Thursday, August 15, 2013

Exodus 4: Free Will Is Overrated

Today's Podcast


Moses fled from Egypt after killing a slave driver and started a family in Midian. Then God appeared to him in a burning bush and told him he needed to go back to Egypt and save the Israelites from slavery.

Moses Given Powerful Signs (v. 1-17)

Moses complains to God that people might not believe that God has talked to him. God responds that he will allow Moses to perform signs for them. He will be able to turn his staff into a snake, he can make his hand look leprous and back to healthy, and if that doesn't work he can pour some water from the Nile onto the ground and it will turn to blood.
Those do sound like some pretty cool tricks.

Moses continues to complain, saying that he is not an eloquent speaker, he begs God to send someone else. God gets a bit angry, and says that his brother Aaron can accompany him. God will help them know what to say.

Moses Returns to Egypt (v. 18-31)

Moses got permission from his father-in-law Jethro and then gathered up his wife and child and headed for Egypt. God instructs Moses to do the miracles for Pharaoh and threaten to kill Pharaoh's first born son unless he releases the Israelites. God will then harden Pharaoh's heart to prevent him from letting the Israelites go.

What is the point of this? God apparently just wants to punish the Pharaoh, why not just do it? Why the pretense? If you tell someone you will punish them unless they do x, but you prevent them from doing x, it's all on you. This story pretty much ruins any apologetic argument about free will as far as I'm concerned. 

From Guzik
Who really hardened Pharaoh's heart? We might say that it was both God and Pharaoh; but whenever God hardened Pharaoh's heart, He never did it against Pharaoh's will. 
Horse shit! If it was Pharaoh's will, he wouldn't have needed his heart to be hardened. God hardened his heart to make him do what he wanted to do anyway? Ridiculous! By the way, I looked up a few other bible commentaries, and they didn't even try to explain this away. I guess they either thought it was indefensible or uninteresting.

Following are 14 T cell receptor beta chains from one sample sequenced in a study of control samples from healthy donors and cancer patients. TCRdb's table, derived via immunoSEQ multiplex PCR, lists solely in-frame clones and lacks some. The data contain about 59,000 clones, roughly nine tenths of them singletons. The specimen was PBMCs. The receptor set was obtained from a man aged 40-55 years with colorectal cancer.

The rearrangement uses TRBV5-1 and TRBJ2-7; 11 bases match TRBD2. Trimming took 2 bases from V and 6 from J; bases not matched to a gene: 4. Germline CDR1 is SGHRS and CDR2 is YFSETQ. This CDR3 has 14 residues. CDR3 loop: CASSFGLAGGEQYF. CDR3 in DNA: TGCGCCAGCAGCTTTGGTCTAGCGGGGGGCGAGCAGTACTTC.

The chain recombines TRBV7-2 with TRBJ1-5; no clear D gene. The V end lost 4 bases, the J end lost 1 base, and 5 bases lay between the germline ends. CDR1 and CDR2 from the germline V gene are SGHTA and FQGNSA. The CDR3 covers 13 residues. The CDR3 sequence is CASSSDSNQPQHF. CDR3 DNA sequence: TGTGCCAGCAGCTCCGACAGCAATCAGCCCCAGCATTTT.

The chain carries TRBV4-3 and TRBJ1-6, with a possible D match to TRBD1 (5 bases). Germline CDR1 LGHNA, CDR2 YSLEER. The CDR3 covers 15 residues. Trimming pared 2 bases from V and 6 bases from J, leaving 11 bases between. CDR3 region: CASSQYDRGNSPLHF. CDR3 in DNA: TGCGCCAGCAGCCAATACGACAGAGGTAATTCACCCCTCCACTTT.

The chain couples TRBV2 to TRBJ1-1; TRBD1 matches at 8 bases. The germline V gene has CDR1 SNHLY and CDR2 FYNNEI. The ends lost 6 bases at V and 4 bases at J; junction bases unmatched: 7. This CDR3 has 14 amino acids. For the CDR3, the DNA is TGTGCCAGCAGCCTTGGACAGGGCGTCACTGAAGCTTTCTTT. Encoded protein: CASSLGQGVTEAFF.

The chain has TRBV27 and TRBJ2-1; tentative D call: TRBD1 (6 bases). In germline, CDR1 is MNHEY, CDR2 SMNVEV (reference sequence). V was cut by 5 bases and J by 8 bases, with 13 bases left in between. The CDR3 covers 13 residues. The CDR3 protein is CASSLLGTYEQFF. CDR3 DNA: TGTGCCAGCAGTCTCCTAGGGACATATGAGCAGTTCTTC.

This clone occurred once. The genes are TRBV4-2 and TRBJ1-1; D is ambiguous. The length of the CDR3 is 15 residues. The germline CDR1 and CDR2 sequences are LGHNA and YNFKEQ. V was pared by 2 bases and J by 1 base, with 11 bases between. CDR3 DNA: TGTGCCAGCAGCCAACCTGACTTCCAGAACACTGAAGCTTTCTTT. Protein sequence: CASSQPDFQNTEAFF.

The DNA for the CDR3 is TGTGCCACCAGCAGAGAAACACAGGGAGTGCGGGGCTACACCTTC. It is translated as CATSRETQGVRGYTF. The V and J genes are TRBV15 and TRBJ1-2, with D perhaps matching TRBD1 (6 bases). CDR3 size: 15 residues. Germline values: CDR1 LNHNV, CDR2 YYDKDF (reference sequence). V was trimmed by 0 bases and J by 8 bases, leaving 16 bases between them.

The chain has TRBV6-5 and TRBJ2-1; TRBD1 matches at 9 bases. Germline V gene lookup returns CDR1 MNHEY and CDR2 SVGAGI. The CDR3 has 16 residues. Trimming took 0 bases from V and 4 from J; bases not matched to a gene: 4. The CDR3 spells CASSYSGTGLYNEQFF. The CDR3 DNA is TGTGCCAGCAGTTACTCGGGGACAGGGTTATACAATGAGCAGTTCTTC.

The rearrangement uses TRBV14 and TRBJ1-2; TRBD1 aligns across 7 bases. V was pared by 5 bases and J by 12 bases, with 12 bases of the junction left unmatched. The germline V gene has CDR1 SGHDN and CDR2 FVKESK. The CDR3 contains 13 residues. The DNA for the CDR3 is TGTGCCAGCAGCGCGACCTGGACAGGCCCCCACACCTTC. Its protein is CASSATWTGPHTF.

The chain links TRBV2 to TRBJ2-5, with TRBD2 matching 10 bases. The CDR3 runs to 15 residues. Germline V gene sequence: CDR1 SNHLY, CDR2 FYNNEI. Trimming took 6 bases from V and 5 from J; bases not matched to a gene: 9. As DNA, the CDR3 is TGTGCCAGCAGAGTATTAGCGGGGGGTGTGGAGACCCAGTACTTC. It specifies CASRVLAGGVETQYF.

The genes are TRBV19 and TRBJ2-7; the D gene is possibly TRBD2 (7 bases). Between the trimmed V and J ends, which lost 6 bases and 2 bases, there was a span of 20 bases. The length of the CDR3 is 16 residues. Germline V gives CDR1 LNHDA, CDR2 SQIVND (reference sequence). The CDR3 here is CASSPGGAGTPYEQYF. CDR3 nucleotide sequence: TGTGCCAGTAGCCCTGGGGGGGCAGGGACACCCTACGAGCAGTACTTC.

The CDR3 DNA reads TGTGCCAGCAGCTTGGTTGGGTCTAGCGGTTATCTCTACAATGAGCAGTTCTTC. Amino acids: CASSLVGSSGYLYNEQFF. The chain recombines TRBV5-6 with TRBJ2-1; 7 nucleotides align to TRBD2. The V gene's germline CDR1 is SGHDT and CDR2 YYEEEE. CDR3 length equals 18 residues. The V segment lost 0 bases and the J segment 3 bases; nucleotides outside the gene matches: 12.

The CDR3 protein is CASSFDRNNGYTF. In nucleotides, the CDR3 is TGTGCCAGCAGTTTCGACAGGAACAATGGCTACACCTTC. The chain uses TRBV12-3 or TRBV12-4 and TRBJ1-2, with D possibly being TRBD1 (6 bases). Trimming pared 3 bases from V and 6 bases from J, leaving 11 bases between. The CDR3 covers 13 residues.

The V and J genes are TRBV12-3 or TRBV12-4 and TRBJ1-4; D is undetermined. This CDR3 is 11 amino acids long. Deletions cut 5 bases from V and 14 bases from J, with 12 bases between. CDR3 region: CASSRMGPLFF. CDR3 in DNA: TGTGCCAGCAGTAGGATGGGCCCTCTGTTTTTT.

God met them on the way to Egypt and sought to put him to death, Zipporah quickly cut off her sons foreskin and touched it to Moses feet and declared he was a bridegroom of blood. God then didn't kill him.

First, I put him in bold because I don't know who it is referring to. Is it Moses or his son? In either case, why did this satisfy God? Why would God send them on this quest and then immediately want to kill someone in the party? Is this more evidence of polytheistic roots of the bible? Perhaps it was supposed to be a different God who was trying to kill him.

Apparently God was trying to kill Moses for not circumcising his son. Zipporah set it straight by doing it on the spot. Fine.

Moses and Aaron went to the wilderness and discussed what God had told Moses. Then they did went to the elders of the Israelites and spoke the words which God commanded and performed the signs. The people believed and worshiped God.

This just feel slightly out of order to me. Moses packed up his family and started travelling. Then he met with Aaron and discussed the plan. Then they were just suddenly in Egypt. Maybe this isn't a big deal, but it's weird. 

Verses of note:


Exodus 4:14 God gets angry with Moses

"Then the anger of the LORD was kindled against Moses..."

--Free Will--

Exodus 4:21 God hardens Pharaoh's heart to prevent him from complying with God's orders

"And the LORD said to Moses, 'When you go back to Egypt, see that you do before Pharaoh all the miracles that I have put in your power. But I will harden his heart, so that he will not let the people go.'"


  1. Strange about that deadly foreskin, huh? God was ready to kill Moses, or his son, over a flap of skin, yet people who commit genocide (even against God's chosen people!) don't get that kind of deadly scrutiny from God.

    The story just gets all the more strange as you press on. I don't want to spoil it too much for you, but I'll just say that you should keep an eye on that Free Will perspective throughout this Exodus affair. :-) Also, keep track of the horses. ;-) (That'll make sense once the plagues set in.)

    1. horses? alright, I'll keep my eyes open

  2. I am glad you are touching on the so called free will and Christianity. It is without a doubt for me one of the strangest beliefs that is held by Christians. It makes no sense for an omnipotent and omniscient God to allow free will as it nullifies all the power that God is meant to have.

    1. yeah, the god of the bible clearly doesn't value free will based on his actions in this story. I do love the way the christian commentaries try to get around that though. It is pretty clear to me it is utter nonsense.


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